Sunday, July 1, 2012

Dairy vs. Lactose

As I continue to dance around lactose in my diet, I realize I should probably take a step back and clarify what I mean by being lactose intolerant, yet am able to eat dairy.

Dairy = anything made from animal milk. Examples: egg, milk, cheese, yogurt, sour cream
Lactose = a sugar found in milk products.
Lactase = an enzyme in the human body that breaks down the lactose in milk products. When a person lacks this enzyme (such as myself), then the lactose does not get broken down, and the person will have unpleasant side effects as a result, called lactose intolerance.

Certain dairy products can be made lactose free. How?
  • Live cultures, a.k.a probiotics. These are healthy bacteria that, when ingested at the same time as lactose, will eat up the lactose. In the body, these live cultures digest the lactose, thereby eliminating those nasty side effects when lactose remains undigested. This method is what consistently allows me to eat dairy products without having a reaction to lactose! Basically, anything with live cultures renders the food lactose-free. Apply this to frozen yogurt (ex. Red Mango), cream cheese, and sour cream. Please see my post on probiotics for more specific brands.
  • Age. No, not your age, silly! Supposedly, as a cheese ages, the lactose dies off, leaving only traces. I've been told by many cheesemongers that the longer a cheese is aged, the more likely it would be safe for me to eat. However, keep in mind that this really depends on your own sensitivity. I continue to have a reaction to aged cheeses, so this unfortunately doesn't really work for me.
  • Lactase supplement. Since a person who is lactose intolerant lacks lactase (the enzyme that breaks down lactose), there are certain products that include lactase as an ingredient (Lactaid). You can also buy it in pill form and take with the first bite of food (found in any drugstore next to the peptol bismol). I pretty much avoid artificial forms of lactase, because it makes the food taste weirdly sweet, and I feel like the pills disrupt the natural balance of my digestive system. BUT - in occasional instances when I just need to splurge, I have been known to pop a pill and just indulge!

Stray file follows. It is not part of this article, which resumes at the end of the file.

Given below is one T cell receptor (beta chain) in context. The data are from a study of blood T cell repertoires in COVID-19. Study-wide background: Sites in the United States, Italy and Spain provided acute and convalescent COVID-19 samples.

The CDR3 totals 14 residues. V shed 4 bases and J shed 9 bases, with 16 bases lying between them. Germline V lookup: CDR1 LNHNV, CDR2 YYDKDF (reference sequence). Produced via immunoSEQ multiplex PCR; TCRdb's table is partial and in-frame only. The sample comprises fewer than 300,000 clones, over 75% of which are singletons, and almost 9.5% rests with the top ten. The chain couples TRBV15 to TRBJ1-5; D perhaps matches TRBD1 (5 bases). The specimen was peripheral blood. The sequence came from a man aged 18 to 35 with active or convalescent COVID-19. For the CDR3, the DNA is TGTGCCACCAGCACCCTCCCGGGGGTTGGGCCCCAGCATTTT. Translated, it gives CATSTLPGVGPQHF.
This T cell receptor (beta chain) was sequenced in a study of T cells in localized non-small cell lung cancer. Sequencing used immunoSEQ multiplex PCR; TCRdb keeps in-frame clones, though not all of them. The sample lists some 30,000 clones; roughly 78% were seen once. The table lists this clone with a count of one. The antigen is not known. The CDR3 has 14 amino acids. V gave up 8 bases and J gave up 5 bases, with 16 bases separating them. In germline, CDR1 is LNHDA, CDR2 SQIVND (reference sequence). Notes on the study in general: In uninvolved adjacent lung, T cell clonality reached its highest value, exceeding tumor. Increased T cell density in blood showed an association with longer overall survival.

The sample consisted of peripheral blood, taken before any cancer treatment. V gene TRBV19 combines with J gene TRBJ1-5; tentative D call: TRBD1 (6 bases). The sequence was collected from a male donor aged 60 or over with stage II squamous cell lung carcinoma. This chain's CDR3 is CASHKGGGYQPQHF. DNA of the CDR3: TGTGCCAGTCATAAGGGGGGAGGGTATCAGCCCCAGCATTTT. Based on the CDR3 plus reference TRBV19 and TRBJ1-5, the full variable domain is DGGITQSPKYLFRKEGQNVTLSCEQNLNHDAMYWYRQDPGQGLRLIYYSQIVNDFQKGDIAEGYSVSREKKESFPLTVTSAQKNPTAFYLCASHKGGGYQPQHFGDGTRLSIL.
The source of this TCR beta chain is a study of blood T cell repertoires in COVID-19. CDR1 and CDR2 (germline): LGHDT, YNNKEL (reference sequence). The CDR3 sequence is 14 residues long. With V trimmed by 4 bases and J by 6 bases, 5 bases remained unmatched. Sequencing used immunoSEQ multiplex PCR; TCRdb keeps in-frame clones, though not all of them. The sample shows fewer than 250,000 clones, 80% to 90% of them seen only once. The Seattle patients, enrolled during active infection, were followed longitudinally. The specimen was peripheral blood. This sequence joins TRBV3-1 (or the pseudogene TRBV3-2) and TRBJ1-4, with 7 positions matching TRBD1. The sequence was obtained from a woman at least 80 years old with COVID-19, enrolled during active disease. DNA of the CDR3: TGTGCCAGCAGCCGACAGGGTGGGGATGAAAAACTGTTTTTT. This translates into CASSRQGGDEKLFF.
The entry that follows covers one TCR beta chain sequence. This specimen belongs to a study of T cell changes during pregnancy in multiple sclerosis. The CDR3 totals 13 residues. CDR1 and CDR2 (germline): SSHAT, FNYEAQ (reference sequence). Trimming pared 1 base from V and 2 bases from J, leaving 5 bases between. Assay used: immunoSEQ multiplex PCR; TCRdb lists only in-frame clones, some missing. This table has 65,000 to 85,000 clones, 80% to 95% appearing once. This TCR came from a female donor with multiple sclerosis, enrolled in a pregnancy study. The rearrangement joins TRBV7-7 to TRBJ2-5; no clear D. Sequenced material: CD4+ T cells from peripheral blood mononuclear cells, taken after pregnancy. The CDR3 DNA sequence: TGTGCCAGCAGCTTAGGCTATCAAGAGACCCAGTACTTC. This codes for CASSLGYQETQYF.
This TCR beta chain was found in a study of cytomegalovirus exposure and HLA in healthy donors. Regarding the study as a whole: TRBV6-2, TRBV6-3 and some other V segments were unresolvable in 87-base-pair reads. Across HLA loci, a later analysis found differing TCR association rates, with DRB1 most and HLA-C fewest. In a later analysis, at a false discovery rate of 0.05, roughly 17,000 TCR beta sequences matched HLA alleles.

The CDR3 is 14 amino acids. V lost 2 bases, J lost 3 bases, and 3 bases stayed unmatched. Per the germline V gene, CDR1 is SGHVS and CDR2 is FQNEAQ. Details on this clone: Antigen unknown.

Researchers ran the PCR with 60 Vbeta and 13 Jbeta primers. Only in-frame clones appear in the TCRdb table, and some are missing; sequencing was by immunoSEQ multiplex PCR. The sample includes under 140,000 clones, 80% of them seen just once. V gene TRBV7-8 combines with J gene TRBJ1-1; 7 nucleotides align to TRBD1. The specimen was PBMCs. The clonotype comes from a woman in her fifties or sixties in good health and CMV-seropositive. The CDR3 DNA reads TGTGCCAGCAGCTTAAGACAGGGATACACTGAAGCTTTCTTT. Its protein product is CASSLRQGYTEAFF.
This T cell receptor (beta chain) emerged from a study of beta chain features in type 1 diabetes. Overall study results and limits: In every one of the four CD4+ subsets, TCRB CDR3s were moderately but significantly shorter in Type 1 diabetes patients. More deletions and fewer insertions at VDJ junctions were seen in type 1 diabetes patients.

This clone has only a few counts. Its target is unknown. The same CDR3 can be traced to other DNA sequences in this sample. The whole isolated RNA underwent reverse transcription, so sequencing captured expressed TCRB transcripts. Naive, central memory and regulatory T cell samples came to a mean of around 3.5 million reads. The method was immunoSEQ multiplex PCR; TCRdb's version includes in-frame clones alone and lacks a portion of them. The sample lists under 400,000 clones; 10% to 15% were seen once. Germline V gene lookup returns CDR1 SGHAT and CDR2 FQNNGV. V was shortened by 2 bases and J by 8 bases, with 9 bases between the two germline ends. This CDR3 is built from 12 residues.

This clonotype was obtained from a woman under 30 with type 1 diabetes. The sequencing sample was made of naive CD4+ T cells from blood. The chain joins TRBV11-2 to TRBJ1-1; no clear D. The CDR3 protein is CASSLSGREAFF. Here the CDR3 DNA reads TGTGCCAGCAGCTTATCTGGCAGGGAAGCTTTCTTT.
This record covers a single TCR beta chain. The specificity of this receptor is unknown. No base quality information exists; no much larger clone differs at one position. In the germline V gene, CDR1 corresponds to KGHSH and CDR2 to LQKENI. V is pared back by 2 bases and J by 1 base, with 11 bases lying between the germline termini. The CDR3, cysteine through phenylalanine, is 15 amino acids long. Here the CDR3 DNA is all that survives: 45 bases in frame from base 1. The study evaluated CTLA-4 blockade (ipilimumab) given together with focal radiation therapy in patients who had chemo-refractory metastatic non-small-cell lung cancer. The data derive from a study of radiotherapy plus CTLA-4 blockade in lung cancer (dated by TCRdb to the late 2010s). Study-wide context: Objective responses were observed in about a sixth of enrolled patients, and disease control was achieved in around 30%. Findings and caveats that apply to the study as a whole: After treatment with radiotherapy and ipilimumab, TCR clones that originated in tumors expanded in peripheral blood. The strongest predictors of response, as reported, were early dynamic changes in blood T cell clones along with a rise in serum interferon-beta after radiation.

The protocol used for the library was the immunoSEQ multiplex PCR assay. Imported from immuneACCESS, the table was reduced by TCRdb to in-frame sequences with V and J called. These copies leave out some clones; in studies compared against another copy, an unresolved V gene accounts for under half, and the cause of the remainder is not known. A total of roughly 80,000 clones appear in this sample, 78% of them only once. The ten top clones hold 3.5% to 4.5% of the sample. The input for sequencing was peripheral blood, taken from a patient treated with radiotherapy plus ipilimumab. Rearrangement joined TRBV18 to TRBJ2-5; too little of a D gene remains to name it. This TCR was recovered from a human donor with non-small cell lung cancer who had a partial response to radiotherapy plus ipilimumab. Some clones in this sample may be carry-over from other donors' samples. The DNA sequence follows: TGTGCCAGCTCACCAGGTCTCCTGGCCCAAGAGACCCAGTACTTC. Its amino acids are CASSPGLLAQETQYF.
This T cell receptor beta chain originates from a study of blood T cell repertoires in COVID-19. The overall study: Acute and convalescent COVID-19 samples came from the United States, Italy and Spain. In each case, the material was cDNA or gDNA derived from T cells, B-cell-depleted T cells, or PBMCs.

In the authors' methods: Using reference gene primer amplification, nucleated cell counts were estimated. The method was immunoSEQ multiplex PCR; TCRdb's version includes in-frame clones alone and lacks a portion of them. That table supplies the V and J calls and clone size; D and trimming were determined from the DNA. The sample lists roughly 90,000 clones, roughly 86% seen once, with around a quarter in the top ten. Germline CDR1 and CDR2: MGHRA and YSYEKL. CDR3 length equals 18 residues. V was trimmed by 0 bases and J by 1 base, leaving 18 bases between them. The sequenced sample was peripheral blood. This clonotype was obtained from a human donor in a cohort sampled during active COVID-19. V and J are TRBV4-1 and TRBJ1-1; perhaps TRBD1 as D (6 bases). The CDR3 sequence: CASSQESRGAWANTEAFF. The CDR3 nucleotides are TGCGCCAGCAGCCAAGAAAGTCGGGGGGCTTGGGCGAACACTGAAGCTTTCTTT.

So there it is, I can have dairy, but not the lactose. All lactose is found in dairy, but not all dairy necessarily has lactose. Part of the joy of writing this blog is finding all the ways to enjoy the dairy without the lactose!

Please let me know if you need any clarification, or have anything to add by clicking on the comment link below!


  1. Interesting. I've always been able to eat cream cheese and sour cream with minimal ill effects.
    Now I know why.
    I hadn't really consciously thought about it before and just went "Oh!"
    Agreed that most lactase-enhanced products taste funny and you know I won't touch the pills.
    Now here's a question for you: cream in my coffee doesn't get me. I just assumed it might have something to do with the heat. Thoughts?

  2. This is really interesting, Brandy! All of those things you mentioned KILL me, which is a great example of how food sensitivities can be so unique to each individual. I wonder if, since you won't touch the pills and typically just "rough it" through eating lactose, you've built a better tolerance to lactose. I have heard of many people developing lactose intolerance after choosing to cut milk from their diets. Likewise, I have also read that having small, occasional "doses" of gluten help to build a better tolerance than a strict gluten free diet. Of course these theories do NOT apply to allergies; merely intolerances. Celiacs in particularly shouldn't mess around with any amount of gluten. Thanks for commenting!

  3. Ting,
    I think there's a strong argument for tolerance -- as a kid, I had to drink a glass of milk every day (because "kids need milk"). This led to epic dinner sessions with me left at the table because of the presumption was just that I was being a picky eater. Once I started making my own food choices, you couldn't pay me to drink milk.
    Also, frozen yogurt does get me (to my eternal dismay). And I don't mean to overplay my hand -- I can have a dollop of sour cream or half a bagel with cream cheese. That's about it.

  4. Hey, I grew up with the same milk torture!

    Re: frozen yogurt, they're not all created equal. Have you tried fro-yo with live cultures? Red Mango in particular is consistently kind to me. Also, check out Breyer's lactose free vanilla ice-cream - it's awesome!

  5. You're welcome for catching my disease. Strangely I've become more tolerant (in small doses). My theory is gradually introducing myself to small amounts of dairy products ..thus stimulating more and more lactose production. Another trick is spacing out lactose ingestion between a few days so the small amount of lactase I have can be synthesized.

  6. Great post! I always wanted to see the info broken down like this. And congrats again on keeping up this great blog!

  7. Thanks Praj, and thanks also for spreading the wealth of information :)


Additions, corrections and feedback welcome and appreciated!